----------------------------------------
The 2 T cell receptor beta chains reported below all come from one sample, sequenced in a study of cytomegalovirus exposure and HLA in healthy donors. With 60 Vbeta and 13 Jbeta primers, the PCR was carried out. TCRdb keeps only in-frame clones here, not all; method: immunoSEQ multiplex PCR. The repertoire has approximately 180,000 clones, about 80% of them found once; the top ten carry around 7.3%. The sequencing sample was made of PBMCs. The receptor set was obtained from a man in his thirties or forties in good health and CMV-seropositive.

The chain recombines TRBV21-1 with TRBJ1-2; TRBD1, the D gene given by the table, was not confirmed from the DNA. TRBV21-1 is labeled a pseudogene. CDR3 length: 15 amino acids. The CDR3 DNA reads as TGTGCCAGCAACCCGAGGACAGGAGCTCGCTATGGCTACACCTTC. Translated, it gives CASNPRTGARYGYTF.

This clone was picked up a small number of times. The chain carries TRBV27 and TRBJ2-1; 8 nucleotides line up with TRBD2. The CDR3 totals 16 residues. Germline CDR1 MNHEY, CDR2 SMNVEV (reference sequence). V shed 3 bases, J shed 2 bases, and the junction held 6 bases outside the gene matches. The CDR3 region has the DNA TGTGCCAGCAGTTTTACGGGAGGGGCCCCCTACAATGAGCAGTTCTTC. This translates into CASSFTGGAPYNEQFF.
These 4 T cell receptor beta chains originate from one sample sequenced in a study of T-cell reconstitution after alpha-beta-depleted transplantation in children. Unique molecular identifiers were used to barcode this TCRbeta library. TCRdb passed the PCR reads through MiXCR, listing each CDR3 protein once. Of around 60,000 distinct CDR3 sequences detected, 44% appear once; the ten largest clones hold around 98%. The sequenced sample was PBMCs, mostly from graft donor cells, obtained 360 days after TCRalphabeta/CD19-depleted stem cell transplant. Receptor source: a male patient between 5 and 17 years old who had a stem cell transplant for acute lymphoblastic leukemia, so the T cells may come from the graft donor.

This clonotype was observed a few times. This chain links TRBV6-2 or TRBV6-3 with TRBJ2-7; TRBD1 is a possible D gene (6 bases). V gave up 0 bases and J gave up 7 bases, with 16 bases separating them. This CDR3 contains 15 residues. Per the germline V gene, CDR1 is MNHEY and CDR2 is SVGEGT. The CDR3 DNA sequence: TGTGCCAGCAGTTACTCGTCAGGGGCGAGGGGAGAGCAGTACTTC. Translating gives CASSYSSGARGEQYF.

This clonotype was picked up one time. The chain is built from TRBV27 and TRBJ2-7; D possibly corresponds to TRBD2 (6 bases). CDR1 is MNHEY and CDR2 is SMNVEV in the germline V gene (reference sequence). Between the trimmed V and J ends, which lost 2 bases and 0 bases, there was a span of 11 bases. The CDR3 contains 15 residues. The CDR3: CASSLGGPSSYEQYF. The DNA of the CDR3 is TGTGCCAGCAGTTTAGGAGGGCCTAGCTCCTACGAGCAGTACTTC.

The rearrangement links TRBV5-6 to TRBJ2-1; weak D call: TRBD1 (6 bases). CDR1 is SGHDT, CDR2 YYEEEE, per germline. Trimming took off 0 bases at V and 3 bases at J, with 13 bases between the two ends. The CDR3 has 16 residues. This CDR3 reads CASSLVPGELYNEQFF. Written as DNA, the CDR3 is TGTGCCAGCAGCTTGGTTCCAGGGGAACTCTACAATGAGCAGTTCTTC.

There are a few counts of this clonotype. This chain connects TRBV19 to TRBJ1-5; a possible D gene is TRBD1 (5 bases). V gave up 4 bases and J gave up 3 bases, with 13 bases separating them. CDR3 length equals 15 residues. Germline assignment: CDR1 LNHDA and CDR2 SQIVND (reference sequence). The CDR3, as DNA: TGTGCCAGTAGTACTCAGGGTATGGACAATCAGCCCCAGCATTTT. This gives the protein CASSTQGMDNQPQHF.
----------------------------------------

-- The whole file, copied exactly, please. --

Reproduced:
The 2 T cell receptor beta chains reported below all come from one sample, sequenced in a study of cytomegalovirus exposure and HLA in healthy donors. With 60 Vbeta and 13 Jbeta primers, the PCR was carried out. TCRdb keeps only in-frame clones here, not all; method: immunoSEQ multiplex PCR. The repertoire has approximately 180,000 clones, about 80% of them found once; the top ten carry around 7.3%. The sequencing sample was made of PBMCs. The receptor set was obtained from a man in his thirties or forties in good health and CMV-seropositive.

The chain recombines TRBV21-1 with TRBJ1-2; TRBD1, the D gene given by the table, was not confirmed from the DNA. TRBV21-1 is labeled a pseudogene. CDR3 length: 15 amino acids. The CDR3 DNA reads as TGTGCCAGCAACCCGAGGACAGGAGCTCGCTATGGCTACACCTTC. Translated, it gives CASNPRTGARYGYTF.

This clone was picked up a small number of times. The chain carries TRBV27 and TRBJ2-1; 8 nucleotides line up with TRBD2. The CDR3 totals 16 residues. Germline CDR1 MNHEY, CDR2 SMNVEV (reference sequence). V shed 3 bases, J shed 2 bases, and the junction held 6 bases outside the gene matches. The CDR3 region has the DNA TGTGCCAGCAGTTTTACGGGAGGGGCCCCCTACAATGAGCAGTTCTTC. This translates into CASSFTGGAPYNEQFF.
These 4 T cell receptor beta chains originate from one sample sequenced in a study of T-cell reconstitution after alpha-beta-depleted transplantation in children. Unique molecular identifiers were used to barcode this TCRbeta library. TCRdb passed the PCR reads through MiXCR, listing each CDR3 protein once. Of around 60,000 distinct CDR3 sequences detected, 44% appear once; the ten largest clones hold around 98%. The sequenced sample was PBMCs, mostly from graft donor cells, obtained 360 days after TCRalphabeta/CD19-depleted stem cell transplant. Receptor source: a male patient between 5 and 17 years old who had a stem cell transplant for acute lymphoblastic leukemia, so the T cells may come from the graft donor.

This clonotype was observed a few times. This chain links TRBV6-2 or TRBV6-3 with TRBJ2-7; TRBD1 is a possible D gene (6 bases). V gave up 0 bases and J gave up 7 bases, with 16 bases separating them. This CDR3 contains 15 residues. Per the germline V gene, CDR1 is MNHEY and CDR2 is SVGEGT. The CDR3 DNA sequence: TGTGCCAGCAGTTACTCGTCAGGGGCGAGGGGAGAGCAGTACTTC. Translating gives CASSYSSGARGEQYF.

This clonotype was picked up one time. The chain is built from TRBV27 and TRBJ2-7; D possibly corresponds to TRBD2 (6 bases). CDR1 is MNHEY and CDR2 is SMNVEV in the germline V gene (reference sequence). Between the trimmed V and J ends, which lost 2 bases and 0 bases, there was a span of 11 bases. The CDR3 contains 15 residues. The CDR3: CASSLGGPSSYEQYF. The DNA of the CDR3 is TGTGCCAGCAGTTTAGGAGGGCCTAGCTCCTACGAGCAGTACTTC.

The rearrangement links TRBV5-6 to TRBJ2-1; weak D call: TRBD1 (6 bases). CDR1 is SGHDT, CDR2 YYEEEE, per germline. Trimming took off 0 bases at V and 3 bases at J, with 13 bases between the two ends. The CDR3 has 16 residues. This CDR3 reads CASSLVPGELYNEQFF. Written as DNA, the CDR3 is TGTGCCAGCAGCTTGGTTCCAGGGGAACTCTACAATGAGCAGTTCTTC.

There are a few counts of this clonotype. This chain connects TRBV19 to TRBJ1-5; a possible D gene is TRBD1 (5 bases). V gave up 4 bases and J gave up 3 bases, with 13 bases separating them. CDR3 length equals 15 residues. Germline assignment: CDR1 LNHDA and CDR2 SQIVND (reference sequence). The CDR3, as DNA: TGTGCCAGTAGTACTCAGGGTATGGACAATCAGCCCCAGCATTTT. This gives the protein CASSTQGMDNQPQHF.